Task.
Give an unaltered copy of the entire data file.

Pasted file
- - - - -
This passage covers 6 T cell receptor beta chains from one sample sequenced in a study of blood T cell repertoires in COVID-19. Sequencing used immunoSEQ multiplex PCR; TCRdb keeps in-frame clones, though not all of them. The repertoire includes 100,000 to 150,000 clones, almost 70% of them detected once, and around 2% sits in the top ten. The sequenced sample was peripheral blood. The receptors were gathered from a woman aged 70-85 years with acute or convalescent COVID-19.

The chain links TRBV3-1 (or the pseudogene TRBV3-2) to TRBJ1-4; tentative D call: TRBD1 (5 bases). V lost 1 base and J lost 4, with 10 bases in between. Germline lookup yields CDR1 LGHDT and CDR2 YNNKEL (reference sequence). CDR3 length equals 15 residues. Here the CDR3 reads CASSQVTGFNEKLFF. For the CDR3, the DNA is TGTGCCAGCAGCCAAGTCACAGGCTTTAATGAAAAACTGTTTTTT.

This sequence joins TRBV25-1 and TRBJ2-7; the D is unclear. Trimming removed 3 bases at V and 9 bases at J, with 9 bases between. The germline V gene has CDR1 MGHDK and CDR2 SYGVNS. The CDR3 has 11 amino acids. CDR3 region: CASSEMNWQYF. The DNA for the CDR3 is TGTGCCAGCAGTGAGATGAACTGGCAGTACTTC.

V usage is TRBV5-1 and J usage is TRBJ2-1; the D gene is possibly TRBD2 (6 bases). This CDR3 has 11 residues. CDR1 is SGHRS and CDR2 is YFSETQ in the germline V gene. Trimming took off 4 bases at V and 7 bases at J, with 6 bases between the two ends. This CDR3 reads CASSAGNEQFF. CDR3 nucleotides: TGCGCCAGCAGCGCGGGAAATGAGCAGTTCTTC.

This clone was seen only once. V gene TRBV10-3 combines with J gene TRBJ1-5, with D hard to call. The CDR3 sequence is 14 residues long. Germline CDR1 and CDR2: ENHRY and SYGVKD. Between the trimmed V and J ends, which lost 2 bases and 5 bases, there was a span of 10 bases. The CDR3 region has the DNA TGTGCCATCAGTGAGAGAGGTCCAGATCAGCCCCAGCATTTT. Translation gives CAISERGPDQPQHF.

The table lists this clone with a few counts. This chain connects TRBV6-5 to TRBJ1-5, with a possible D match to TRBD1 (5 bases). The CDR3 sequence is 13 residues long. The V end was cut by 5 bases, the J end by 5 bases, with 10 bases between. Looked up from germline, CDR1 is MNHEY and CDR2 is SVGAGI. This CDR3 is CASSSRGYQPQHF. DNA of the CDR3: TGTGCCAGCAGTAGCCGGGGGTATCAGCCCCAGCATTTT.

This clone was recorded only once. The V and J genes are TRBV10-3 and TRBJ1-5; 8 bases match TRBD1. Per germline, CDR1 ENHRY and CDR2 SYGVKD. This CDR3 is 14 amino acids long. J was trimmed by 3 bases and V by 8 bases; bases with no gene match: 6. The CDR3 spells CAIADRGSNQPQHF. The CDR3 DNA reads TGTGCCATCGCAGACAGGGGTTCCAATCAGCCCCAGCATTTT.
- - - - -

This passage covers 6 T cell receptor beta chains from one sample sequenced in a study of blood T cell repertoires in COVID-19. Sequencing used immunoSEQ multiplex PCR; TCRdb keeps in-frame clones, though not all of them. The repertoire includes 100,000 to 150,000 clones, almost 70% of them detected once, and around 2% sits in the top ten. The sequenced sample was peripheral blood. The receptors were gathered from a woman aged 70-85 years with acute or convalescent COVID-19.

The chain links TRBV3-1 (or the pseudogene TRBV3-2) to TRBJ1-4; tentative D call: TRBD1 (5 bases). V lost 1 base and J lost 4, with 10 bases in between. Germline lookup yields CDR1 LGHDT and CDR2 YNNKEL (reference sequence). CDR3 length equals 15 residues. Here the CDR3 reads CASSQVTGFNEKLFF. For the CDR3, the DNA is TGTGCCAGCAGCCAAGTCACAGGCTTTAATGAAAAACTGTTTTTT.

This sequence joins TRBV25-1 and TRBJ2-7; the D is unclear. Trimming removed 3 bases at V and 9 bases at J, with 9 bases between. The germline V gene has CDR1 MGHDK and CDR2 SYGVNS. The CDR3 has 11 amino acids. CDR3 region: CASSEMNWQYF. The DNA for the CDR3 is TGTGCCAGCAGTGAGATGAACTGGCAGTACTTC.

V usage is TRBV5-1 and J usage is TRBJ2-1; the D gene is possibly TRBD2 (6 bases). This CDR3 has 11 residues. CDR1 is SGHRS and CDR2 is YFSETQ in the germline V gene. Trimming took off 4 bases at V and 7 bases at J, with 6 bases between the two ends. This CDR3 reads CASSAGNEQFF. CDR3 nucleotides: TGCGCCAGCAGCGCGGGAAATGAGCAGTTCTTC.

This clone was seen only once. V gene TRBV10-3 combines with J gene TRBJ1-5, with D hard to call. The CDR3 sequence is 14 residues long. Germline CDR1 and CDR2: ENHRY and SYGVKD. Between the trimmed V and J ends, which lost 2 bases and 5 bases, there was a span of 10 bases. The CDR3 region has the DNA TGTGCCATCAGTGAGAGAGGTCCAGATCAGCCCCAGCATTTT. Translation gives CAISERGPDQPQHF.

The table lists this clone with a few counts. This chain connects TRBV6-5 to TRBJ1-5, with a possible D match to TRBD1 (5 bases). The CDR3 sequence is 13 residues long. The V end was cut by 5 bases, the J end by 5 bases, with 10 bases between. Looked up from germline, CDR1 is MNHEY and CDR2 is SVGAGI. This CDR3 is CASSSRGYQPQHF. DNA of the CDR3: TGTGCCAGCAGTAGCCGGGGGTATCAGCCCCAGCATTTT.

This clone was recorded only once. The V and J genes are TRBV10-3 and TRBJ1-5; 8 bases match TRBD1. Per germline, CDR1 ENHRY and CDR2 SYGVKD. This CDR3 is 14 amino acids long. J was trimmed by 3 bases and V by 8 bases; bases with no gene match: 6. The CDR3 spells CAIADRGSNQPQHF. The CDR3 DNA reads TGTGCCATCGCAGACAGGGGTTCCAATCAGCCCCAGCATTTT.